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Maury County superintendent proposes $448 bonus for all educators

February 18, 2021. Summarized by summa-bot.

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Maury County Public Schools proposes bonus for all school employees.

Maury County Public Schools plans to use recent state funds to provide a bonus for all educators. Approved during the Tennessee General Assembly's January special session on education, lawmakers allotted a 2% raise for teachers' salaries and other certified educators, including school administrators, librarians, social workers and counselors. MCPS Superintendent Michael Hickman described the state’s immediate increase in pay as “a misguided initiative,” emphasizing the increase only funds positions that are approved in the Basic Education Program, or the state formula used to fund all school districts. “We had to bring up the other employees who are not licensed,” Hickman said, during the school board's monthly work session held remotely on Tuesday. Instead of offering a 2% raise for certified positions only, Hickman proposed that the school district provide a one-time $448 bonus to all of the school district's educators. Maury County Finance Director Doug Lukonen said the bonus for all employees will combine the state money with funds from the school district's fund balance to include those employees not covered under the BEP formula. The proposed bonus would cost a total of $891,250. 19.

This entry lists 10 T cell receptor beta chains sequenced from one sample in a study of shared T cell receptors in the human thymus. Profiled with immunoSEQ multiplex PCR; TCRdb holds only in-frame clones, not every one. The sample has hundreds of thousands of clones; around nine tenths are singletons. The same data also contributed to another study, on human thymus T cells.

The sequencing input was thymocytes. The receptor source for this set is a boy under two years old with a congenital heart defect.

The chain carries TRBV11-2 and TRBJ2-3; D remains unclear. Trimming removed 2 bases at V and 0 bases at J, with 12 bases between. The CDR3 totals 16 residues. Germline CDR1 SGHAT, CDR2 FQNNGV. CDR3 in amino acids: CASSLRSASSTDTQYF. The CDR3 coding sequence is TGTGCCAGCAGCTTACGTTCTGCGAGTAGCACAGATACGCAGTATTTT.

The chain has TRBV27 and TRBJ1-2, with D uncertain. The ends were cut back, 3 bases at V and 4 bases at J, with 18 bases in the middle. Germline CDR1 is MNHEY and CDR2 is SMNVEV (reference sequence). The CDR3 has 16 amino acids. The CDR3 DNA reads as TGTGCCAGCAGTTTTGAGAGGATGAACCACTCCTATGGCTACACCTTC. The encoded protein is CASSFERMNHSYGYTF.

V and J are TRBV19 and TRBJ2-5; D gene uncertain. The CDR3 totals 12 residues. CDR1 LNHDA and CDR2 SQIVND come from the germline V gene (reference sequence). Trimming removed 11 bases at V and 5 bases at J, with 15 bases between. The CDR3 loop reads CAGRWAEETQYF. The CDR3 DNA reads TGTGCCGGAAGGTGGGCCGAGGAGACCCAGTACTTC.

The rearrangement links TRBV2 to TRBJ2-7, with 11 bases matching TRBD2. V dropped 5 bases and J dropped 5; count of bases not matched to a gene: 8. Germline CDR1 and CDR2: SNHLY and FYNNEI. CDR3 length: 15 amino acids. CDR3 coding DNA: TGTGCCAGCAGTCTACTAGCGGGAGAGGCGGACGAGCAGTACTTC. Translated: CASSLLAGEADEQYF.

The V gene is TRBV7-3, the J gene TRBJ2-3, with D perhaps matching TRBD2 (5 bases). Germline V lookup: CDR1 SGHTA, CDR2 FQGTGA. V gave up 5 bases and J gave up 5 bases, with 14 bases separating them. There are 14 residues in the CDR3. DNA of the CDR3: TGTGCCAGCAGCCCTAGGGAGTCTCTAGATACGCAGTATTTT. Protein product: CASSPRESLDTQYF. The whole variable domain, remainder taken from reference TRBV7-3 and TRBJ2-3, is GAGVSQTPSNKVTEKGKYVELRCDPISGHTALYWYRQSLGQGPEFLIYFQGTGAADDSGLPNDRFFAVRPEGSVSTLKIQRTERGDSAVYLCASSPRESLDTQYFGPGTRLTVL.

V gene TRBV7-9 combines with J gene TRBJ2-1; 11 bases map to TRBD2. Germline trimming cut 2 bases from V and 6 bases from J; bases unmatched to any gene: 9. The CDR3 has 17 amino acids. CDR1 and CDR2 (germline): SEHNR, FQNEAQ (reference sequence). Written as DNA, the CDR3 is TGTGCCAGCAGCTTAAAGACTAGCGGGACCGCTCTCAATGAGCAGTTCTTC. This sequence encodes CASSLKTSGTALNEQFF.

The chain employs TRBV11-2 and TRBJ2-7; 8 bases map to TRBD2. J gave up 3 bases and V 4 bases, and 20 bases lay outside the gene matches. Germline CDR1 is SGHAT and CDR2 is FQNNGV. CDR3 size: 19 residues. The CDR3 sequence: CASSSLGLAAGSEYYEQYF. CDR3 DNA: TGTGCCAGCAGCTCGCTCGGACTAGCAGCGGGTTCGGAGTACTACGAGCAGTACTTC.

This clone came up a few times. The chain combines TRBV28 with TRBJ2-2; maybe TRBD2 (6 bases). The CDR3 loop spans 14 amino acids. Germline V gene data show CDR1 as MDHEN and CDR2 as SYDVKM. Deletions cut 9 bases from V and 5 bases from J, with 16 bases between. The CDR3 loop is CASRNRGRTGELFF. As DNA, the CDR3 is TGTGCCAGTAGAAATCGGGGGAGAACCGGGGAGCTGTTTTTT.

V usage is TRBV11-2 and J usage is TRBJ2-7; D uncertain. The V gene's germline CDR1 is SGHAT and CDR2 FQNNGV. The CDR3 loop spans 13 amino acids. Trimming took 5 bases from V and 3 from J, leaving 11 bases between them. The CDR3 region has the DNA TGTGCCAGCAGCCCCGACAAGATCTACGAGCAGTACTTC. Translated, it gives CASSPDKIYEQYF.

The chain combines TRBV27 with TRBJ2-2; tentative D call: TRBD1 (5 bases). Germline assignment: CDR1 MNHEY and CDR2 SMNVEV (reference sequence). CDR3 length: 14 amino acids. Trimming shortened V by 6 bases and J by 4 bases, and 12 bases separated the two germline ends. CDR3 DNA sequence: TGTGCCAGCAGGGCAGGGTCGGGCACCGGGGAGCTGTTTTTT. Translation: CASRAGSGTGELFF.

“To be equitable, we need to take care of everybody,” said Bettye Kinser, the board's former chair and a retired district educator. The proposal will appear as a consent item at the school board’s next monthly meeting. Additional increases to be considered by state leadersDuring his third State of the State address on Monday, Gov. Bill Lee called for an additional 4% raise for educators among all state employees in addition to the immediate 2% raise approved in the special session. Lee's proposed raise will be considered by the General Assembly as it drafts its budgets for the upcoming fiscal year.

Both Rep. Scott Cepicky, R-Culleoka, and Sen. Joey Hensley, R-Hohenwald, who hold positions on the state's education committees, support the governor's proposal. However, the two told The Daily Herald the decision ultimately remains with the state’s local school boards, which will determine how those funds will ultimately be used. School board member Wayne Lindsey stressed the importance that the public be made aware that the state’s proposal will not be enough to fund raises for all of the school district’s employees. “We as a board need to do a good job of communicating that to everyone,” Lindsey said.

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